National Fitness and Sports Month

May is National Fitness and Sports Month. CDC recommends finding and creating opportunities to add more physical activity into your daily routine and encourage family and friends to do the same. All adults, with and without disabilities, need at least 2-and-1/2 hours a week of aerobic physical activity at a moderate-intensity level to increase heart and lung function; to improve daily living activities and independence; to decrease chances of developing chronic diseases; and to improve mental health.

As we celebrate the one year anniversary of the CDC Vital Signs: Disability and Physical Activity — United States, 2009–2012, The Friends of NCBDDD will be hosting a webinar, Physical Activity is for Everybody on Monday May 18th, 2015 1p.m.-2p.m. ET. This webinar will feature how two national organizations, dedicated to the well-being of people with disabilities have built upon the Vital Signs message and encouraged people with disabilities to be physically active.

Better Hearing and Speech Month – May 2015

Free Promotional Materials

May is national Better Hearing and Speech Month. Here is a collection of resources to support your special EHDI promotion efforts. Some are for families, some for partners, and others primarily for health professionals.

Promoting Health & Safety for Workers with Disabilities: Realizing the Promise of the ADA

Promoting Health & Safety for Workers LogoJune 9-10, 2015, Chicago, Illinois

This one day conference is to reach out to employers on recent legislative changes impacting workers with disabilities who are interested in recruiting, hiring, promoting and retaining employees with disabilities and mature workers who may be experiencing age related changes impacting their work capacity. Register Here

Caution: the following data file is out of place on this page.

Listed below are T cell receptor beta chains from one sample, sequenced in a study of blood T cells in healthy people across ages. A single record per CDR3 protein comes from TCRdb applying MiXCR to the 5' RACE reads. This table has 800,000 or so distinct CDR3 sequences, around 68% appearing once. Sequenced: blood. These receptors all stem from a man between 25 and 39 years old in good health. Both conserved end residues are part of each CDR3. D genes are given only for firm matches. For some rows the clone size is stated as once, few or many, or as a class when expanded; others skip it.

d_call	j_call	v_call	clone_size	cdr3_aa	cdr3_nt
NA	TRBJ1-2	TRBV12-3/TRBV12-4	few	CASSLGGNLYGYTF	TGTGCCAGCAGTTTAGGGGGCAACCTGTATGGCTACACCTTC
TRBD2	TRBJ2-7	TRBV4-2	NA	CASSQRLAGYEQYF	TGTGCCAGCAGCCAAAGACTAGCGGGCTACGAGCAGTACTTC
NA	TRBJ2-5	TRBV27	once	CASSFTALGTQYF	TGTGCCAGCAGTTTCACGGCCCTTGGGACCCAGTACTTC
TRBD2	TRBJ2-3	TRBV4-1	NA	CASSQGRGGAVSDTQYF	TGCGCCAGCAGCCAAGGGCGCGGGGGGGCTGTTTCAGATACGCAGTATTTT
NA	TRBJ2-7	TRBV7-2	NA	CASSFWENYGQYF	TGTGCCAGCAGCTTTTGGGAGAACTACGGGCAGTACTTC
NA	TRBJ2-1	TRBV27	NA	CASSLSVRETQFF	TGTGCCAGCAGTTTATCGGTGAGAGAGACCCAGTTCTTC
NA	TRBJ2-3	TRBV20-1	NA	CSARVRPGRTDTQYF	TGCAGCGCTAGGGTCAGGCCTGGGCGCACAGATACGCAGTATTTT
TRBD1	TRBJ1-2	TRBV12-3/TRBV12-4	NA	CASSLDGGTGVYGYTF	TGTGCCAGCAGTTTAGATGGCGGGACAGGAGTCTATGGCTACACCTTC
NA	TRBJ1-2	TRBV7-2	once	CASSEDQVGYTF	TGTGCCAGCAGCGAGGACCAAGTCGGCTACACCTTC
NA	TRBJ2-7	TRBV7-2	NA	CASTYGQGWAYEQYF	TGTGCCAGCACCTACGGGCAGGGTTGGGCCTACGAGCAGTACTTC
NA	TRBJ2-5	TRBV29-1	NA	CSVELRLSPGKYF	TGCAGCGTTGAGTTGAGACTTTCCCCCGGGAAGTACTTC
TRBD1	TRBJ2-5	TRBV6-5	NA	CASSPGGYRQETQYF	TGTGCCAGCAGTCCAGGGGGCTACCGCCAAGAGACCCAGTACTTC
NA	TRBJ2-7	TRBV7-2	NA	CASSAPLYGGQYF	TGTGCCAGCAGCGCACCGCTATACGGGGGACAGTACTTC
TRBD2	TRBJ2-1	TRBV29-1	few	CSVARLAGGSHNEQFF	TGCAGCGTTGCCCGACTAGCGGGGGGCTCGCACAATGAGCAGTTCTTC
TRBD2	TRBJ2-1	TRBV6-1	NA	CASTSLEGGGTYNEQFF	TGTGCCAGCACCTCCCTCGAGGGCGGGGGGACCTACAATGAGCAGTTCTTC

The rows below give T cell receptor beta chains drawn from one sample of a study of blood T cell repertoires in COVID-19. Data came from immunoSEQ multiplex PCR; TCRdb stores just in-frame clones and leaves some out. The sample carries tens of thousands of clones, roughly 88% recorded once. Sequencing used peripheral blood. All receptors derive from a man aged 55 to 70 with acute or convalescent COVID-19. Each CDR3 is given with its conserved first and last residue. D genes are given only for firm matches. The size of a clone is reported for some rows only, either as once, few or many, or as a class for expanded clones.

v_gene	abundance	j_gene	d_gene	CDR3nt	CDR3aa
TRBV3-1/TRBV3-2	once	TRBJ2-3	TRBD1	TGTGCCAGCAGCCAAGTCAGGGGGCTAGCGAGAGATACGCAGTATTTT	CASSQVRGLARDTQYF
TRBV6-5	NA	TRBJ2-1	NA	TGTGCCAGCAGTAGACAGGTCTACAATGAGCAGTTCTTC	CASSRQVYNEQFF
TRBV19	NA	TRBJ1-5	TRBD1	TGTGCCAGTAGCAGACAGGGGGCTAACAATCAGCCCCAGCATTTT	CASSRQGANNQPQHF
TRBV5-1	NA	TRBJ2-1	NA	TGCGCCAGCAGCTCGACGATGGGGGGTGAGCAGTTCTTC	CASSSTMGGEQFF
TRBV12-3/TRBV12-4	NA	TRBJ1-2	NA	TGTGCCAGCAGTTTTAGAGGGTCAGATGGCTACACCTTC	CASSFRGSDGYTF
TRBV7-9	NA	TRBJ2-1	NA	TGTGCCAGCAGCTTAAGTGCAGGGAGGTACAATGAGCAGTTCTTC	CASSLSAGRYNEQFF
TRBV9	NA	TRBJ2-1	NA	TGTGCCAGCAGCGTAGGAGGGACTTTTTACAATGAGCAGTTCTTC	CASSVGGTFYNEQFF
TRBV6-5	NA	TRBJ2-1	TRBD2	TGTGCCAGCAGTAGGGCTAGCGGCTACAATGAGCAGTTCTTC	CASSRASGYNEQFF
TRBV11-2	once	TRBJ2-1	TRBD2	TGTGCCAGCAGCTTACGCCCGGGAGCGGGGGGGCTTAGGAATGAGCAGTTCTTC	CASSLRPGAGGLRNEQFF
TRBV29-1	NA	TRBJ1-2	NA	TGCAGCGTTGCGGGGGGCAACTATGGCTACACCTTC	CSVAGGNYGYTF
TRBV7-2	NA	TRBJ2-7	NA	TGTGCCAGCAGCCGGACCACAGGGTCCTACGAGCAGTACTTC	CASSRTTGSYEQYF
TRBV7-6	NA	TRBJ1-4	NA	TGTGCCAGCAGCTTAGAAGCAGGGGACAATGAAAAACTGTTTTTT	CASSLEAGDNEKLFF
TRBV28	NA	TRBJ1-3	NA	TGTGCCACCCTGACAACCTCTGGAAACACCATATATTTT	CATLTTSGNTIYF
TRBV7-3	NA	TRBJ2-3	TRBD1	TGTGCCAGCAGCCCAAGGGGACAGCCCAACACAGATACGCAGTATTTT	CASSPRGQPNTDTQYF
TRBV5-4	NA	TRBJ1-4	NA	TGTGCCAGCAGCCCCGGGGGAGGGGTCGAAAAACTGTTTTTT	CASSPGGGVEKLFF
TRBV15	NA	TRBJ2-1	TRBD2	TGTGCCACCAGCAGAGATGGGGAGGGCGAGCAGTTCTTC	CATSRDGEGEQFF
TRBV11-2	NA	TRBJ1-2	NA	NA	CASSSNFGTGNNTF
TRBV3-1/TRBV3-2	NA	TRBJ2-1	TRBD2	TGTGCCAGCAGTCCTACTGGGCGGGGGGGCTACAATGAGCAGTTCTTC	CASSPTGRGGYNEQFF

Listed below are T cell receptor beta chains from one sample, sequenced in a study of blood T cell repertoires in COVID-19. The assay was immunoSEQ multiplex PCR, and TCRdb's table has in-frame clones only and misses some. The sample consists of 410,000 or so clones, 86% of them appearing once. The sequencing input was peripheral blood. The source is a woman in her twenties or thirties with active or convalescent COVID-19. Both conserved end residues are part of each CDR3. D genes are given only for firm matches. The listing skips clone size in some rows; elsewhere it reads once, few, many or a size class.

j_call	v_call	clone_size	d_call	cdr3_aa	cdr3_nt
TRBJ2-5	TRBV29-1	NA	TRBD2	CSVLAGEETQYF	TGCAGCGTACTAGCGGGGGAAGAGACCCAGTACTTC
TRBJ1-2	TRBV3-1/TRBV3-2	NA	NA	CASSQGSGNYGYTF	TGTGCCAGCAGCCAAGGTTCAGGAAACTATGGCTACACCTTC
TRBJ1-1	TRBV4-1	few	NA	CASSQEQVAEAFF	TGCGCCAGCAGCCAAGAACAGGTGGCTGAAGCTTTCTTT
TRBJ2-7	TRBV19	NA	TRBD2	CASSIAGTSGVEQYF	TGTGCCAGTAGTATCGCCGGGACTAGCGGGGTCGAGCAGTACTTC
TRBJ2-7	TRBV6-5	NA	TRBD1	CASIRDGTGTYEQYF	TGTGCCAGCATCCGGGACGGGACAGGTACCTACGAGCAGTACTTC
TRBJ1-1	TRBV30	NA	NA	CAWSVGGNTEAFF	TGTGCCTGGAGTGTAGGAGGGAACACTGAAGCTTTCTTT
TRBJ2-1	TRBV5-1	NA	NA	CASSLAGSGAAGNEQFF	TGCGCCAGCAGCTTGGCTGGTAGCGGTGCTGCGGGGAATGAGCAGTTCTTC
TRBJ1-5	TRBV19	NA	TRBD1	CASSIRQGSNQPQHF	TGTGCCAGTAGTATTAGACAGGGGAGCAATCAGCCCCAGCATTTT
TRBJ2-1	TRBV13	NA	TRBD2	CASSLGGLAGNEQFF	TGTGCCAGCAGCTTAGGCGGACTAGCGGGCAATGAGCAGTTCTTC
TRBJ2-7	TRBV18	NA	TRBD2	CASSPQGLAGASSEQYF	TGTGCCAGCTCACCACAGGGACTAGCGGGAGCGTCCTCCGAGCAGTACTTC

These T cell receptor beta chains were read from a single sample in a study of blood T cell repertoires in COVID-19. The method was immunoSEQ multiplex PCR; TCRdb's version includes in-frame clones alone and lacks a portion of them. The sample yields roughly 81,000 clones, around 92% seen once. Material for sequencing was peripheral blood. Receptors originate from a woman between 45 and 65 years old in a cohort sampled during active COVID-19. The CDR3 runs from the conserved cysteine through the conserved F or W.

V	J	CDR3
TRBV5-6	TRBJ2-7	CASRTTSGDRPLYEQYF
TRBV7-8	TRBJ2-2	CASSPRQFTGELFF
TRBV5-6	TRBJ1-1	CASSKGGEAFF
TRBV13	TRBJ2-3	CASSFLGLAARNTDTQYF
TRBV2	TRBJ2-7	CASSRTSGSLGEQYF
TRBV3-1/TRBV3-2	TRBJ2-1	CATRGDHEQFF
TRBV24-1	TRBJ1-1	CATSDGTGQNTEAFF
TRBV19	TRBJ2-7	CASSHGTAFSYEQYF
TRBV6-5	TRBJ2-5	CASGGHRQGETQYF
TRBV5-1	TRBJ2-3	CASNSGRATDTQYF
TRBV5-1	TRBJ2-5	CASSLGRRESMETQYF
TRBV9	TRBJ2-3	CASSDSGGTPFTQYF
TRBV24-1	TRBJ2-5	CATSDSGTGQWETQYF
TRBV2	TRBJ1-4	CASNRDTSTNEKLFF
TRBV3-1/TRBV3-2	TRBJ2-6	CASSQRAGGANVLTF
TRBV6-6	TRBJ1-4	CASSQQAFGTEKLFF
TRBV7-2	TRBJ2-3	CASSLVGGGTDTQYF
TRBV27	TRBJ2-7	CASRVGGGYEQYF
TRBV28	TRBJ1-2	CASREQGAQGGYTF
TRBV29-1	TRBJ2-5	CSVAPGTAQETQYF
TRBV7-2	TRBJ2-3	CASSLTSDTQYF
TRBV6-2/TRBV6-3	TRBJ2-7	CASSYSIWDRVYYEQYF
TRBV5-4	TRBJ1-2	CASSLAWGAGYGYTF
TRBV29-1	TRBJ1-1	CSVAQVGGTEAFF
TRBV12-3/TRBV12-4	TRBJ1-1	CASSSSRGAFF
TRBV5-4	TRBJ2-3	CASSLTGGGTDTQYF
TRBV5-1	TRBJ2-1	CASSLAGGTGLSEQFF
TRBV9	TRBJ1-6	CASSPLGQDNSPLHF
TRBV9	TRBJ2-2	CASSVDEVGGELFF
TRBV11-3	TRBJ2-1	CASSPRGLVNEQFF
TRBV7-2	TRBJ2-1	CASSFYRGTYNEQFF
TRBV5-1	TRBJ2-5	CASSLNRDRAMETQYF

Promoting Health & Safety for Workers with Disabilities Flyer

 

News from NCBDDD
Executive Committee
Champions
NCBDDD Social Media Corner
Upcoming chats for @CDC_NCBDDD

Topic: Teen Brain Twitter Chat with Dr. Richard Besser

  • We’ll be talking about why teens act so impulsively, the workings of the teen brain, how research has informed and changed our understanding of the teen brain and ways for parents to support teens.

Host: Dr. Richard Besser, Chief Medical and Health Editor at ABC News and co-hosts @NICHD_NIH, @NIMHgov and @TeenHealthGov.

Date: Tuesday, May 19, 2015

Time: 1pm EST

How to Join: Follow #abcDrBchat, @NICHD_NIH @NIMHgov and @TeenHealthGovon Twitter the date and time of the chat

How toAdd NCBDDD Connect Badge to Your E-mail Signature:

To add the “Connect with NCBDDD” button to an e-mail signature follow the steps below:

  1. Open Microsoft Outlook
  2. Go to File > Options > Mail > Signatures
  3. Right click the graphic below and select “copy”
  4. Paste the graphic into your desired signature in the “Edit signature” field
  5. Click on the graphic and then click the hyperlink icon in the top right of the “Edit signature” field 
  6. Be sure http://www.cdc.gov/ncbddd/connect/index.html is listed in the URL box and hit OK

 

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Submit Here
button to submit articles to AUCD 360 form News items may be submitted for consideration via email to acostalas@aucd.org. Send in updates on conferences, meetings, special awards and journal or research announcements for the next edition of the Friends of NCBDDD E-Newsletter! Submit program highlights with a short summary of 150-200 words to Anna Costalas by 6/5/2015. Photos and web links are encouraged!!

AUCD | 1100 Wayne Avenue, Suite 1000, Silver Spring, MD 20910

The Friends of NCBDDD is a coalition of government and private sector participants who work together to enhance the mission and activities of the National Center on Birth Defects and Developmental Disabilities (NCBDDD) in promoting child development; preventing birth defects and developmental disorders/disabilities; and enhancing the quality of life and preventing secondary conditions among people who are living with mental or physical disabilities, or a combination thereof. For any questions regarding this edition or previous editions please contact Anna Costalas